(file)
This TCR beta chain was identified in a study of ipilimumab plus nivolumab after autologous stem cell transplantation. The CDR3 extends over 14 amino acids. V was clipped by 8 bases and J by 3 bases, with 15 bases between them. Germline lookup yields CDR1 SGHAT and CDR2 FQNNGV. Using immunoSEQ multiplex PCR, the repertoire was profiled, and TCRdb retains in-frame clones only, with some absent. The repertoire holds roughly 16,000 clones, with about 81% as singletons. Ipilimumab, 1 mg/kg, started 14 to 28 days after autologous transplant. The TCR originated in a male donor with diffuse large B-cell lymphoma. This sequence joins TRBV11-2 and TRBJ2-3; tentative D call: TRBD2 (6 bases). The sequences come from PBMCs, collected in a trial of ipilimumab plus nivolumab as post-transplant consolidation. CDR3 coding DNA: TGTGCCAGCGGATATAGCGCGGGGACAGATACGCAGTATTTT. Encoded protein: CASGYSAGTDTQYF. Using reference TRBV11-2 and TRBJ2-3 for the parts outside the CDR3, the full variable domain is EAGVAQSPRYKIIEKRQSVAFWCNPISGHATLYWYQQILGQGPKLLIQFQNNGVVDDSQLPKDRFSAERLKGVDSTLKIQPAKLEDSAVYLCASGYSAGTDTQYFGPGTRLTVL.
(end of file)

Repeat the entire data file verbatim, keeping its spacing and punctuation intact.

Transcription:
This TCR beta chain was identified in a study of ipilimumab plus nivolumab after autologous stem cell transplantation. The CDR3 extends over 14 amino acids. V was clipped by 8 bases and J by 3 bases, with 15 bases between them. Germline lookup yields CDR1 SGHAT and CDR2 FQNNGV. Using immunoSEQ multiplex PCR, the repertoire was profiled, and TCRdb retains in-frame clones only, with some absent. The repertoire holds roughly 16,000 clones, with about 81% as singletons. Ipilimumab, 1 mg/kg, started 14 to 28 days after autologous transplant. The TCR originated in a male donor with diffuse large B-cell lymphoma. This sequence joins TRBV11-2 and TRBJ2-3; tentative D call: TRBD2 (6 bases). The sequences come from PBMCs, collected in a trial of ipilimumab plus nivolumab as post-transplant consolidation. CDR3 coding DNA: TGTGCCAGCGGATATAGCGCGGGGACAGATACGCAGTATTTT. Encoded protein: CASGYSAGTDTQYF. Using reference TRBV11-2 and TRBJ2-3 for the parts outside the CDR3, the full variable domain is EAGVAQSPRYKIIEKRQSVAFWCNPISGHATLYWYQQILGQGPKLLIQFQNNGVVDDSQLPKDRFSAERLKGVDSTLKIQPAKLEDSAVYLCASGYSAGTDTQYFGPGTRLTVL.